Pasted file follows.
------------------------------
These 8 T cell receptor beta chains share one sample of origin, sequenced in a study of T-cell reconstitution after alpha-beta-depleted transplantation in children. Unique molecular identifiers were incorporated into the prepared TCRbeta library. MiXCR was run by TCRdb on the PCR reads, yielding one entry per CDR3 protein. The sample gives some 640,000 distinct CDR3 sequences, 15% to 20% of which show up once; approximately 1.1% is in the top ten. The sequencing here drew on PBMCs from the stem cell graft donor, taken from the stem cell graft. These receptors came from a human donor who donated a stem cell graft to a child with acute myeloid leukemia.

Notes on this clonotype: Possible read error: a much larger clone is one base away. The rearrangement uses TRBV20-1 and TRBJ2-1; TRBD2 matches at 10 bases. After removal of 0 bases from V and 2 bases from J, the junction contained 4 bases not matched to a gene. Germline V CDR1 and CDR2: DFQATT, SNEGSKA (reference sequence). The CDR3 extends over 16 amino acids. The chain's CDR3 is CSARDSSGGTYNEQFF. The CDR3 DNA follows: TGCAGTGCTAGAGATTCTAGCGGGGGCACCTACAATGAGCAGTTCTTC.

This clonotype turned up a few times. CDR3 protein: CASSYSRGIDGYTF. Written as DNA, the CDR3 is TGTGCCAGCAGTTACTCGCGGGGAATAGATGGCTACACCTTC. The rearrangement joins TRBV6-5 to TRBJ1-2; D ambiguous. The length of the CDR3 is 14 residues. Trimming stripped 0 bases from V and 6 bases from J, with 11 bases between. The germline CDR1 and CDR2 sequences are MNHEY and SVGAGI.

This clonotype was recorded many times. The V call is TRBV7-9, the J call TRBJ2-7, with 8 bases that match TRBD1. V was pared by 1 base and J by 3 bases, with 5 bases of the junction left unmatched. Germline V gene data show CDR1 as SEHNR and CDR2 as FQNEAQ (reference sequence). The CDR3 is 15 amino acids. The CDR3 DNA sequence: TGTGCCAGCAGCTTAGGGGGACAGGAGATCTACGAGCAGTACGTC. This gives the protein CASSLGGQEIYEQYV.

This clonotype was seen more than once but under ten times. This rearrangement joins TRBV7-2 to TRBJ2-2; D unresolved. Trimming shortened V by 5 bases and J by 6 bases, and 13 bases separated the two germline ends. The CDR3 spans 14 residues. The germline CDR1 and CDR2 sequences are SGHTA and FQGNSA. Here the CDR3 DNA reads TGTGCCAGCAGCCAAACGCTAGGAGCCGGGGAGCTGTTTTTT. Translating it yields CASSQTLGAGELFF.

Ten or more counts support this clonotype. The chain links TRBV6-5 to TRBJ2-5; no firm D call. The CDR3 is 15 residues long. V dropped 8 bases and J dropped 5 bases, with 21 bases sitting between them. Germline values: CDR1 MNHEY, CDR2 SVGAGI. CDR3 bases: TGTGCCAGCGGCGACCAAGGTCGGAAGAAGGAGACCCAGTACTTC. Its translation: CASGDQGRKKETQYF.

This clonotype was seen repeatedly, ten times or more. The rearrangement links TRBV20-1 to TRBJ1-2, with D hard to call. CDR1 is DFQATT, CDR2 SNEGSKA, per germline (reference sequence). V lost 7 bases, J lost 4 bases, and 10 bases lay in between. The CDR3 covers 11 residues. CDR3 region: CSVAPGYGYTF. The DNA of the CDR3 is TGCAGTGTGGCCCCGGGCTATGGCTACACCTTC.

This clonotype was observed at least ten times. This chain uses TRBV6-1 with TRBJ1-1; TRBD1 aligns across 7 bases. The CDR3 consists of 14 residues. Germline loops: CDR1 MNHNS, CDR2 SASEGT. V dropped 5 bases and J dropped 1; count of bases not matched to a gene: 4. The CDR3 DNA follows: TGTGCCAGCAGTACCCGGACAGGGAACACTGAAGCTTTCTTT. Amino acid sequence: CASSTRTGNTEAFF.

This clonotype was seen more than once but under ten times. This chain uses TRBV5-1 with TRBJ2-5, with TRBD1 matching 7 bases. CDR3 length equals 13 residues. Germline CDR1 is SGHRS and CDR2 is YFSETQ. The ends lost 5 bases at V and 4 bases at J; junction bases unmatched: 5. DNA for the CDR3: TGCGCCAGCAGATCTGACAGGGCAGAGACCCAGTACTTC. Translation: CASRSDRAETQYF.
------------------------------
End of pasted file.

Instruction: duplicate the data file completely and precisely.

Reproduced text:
These 8 T cell receptor beta chains share one sample of origin, sequenced in a study of T-cell reconstitution after alpha-beta-depleted transplantation in children. Unique molecular identifiers were incorporated into the prepared TCRbeta library. MiXCR was run by TCRdb on the PCR reads, yielding one entry per CDR3 protein. The sample gives some 640,000 distinct CDR3 sequences, 15% to 20% of which show up once; approximately 1.1% is in the top ten. The sequencing here drew on PBMCs from the stem cell graft donor, taken from the stem cell graft. These receptors came from a human donor who donated a stem cell graft to a child with acute myeloid leukemia.

Notes on this clonotype: Possible read error: a much larger clone is one base away. The rearrangement uses TRBV20-1 and TRBJ2-1; TRBD2 matches at 10 bases. After removal of 0 bases from V and 2 bases from J, the junction contained 4 bases not matched to a gene. Germline V CDR1 and CDR2: DFQATT, SNEGSKA (reference sequence). The CDR3 extends over 16 amino acids. The chain's CDR3 is CSARDSSGGTYNEQFF. The CDR3 DNA follows: TGCAGTGCTAGAGATTCTAGCGGGGGCACCTACAATGAGCAGTTCTTC.

This clonotype turned up a few times. CDR3 protein: CASSYSRGIDGYTF. Written as DNA, the CDR3 is TGTGCCAGCAGTTACTCGCGGGGAATAGATGGCTACACCTTC. The rearrangement joins TRBV6-5 to TRBJ1-2; D ambiguous. The length of the CDR3 is 14 residues. Trimming stripped 0 bases from V and 6 bases from J, with 11 bases between. The germline CDR1 and CDR2 sequences are MNHEY and SVGAGI.

This clonotype was recorded many times. The V call is TRBV7-9, the J call TRBJ2-7, with 8 bases that match TRBD1. V was pared by 1 base and J by 3 bases, with 5 bases of the junction left unmatched. Germline V gene data show CDR1 as SEHNR and CDR2 as FQNEAQ (reference sequence). The CDR3 is 15 amino acids. The CDR3 DNA sequence: TGTGCCAGCAGCTTAGGGGGACAGGAGATCTACGAGCAGTACGTC. This gives the protein CASSLGGQEIYEQYV.

This clonotype was seen more than once but under ten times. This rearrangement joins TRBV7-2 to TRBJ2-2; D unresolved. Trimming shortened V by 5 bases and J by 6 bases, and 13 bases separated the two germline ends. The CDR3 spans 14 residues. The germline CDR1 and CDR2 sequences are SGHTA and FQGNSA. Here the CDR3 DNA reads TGTGCCAGCAGCCAAACGCTAGGAGCCGGGGAGCTGTTTTTT. Translating it yields CASSQTLGAGELFF.

Ten or more counts support this clonotype. The chain links TRBV6-5 to TRBJ2-5; no firm D call. The CDR3 is 15 residues long. V dropped 8 bases and J dropped 5 bases, with 21 bases sitting between them. Germline values: CDR1 MNHEY, CDR2 SVGAGI. CDR3 bases: TGTGCCAGCGGCGACCAAGGTCGGAAGAAGGAGACCCAGTACTTC. Its translation: CASGDQGRKKETQYF.

This clonotype was seen repeatedly, ten times or more. The rearrangement links TRBV20-1 to TRBJ1-2, with D hard to call. CDR1 is DFQATT, CDR2 SNEGSKA, per germline (reference sequence). V lost 7 bases, J lost 4 bases, and 10 bases lay in between. The CDR3 covers 11 residues. CDR3 region: CSVAPGYGYTF. The DNA of the CDR3 is TGCAGTGTGGCCCCGGGCTATGGCTACACCTTC.

This clonotype was observed at least ten times. This chain uses TRBV6-1 with TRBJ1-1; TRBD1 aligns across 7 bases. The CDR3 consists of 14 residues. Germline loops: CDR1 MNHNS, CDR2 SASEGT. V dropped 5 bases and J dropped 1; count of bases not matched to a gene: 4. The CDR3 DNA follows: TGTGCCAGCAGTACCCGGACAGGGAACACTGAAGCTTTCTTT. Amino acid sequence: CASSTRTGNTEAFF.

This clonotype was seen more than once but under ten times. This chain uses TRBV5-1 with TRBJ2-5, with TRBD1 matching 7 bases. CDR3 length equals 13 residues. Germline CDR1 is SGHRS and CDR2 is YFSETQ. The ends lost 5 bases at V and 4 bases at J; junction bases unmatched: 5. DNA for the CDR3: TGCGCCAGCAGATCTGACAGGGCAGAGACCCAGTACTTC. Translation: CASRSDRAETQYF.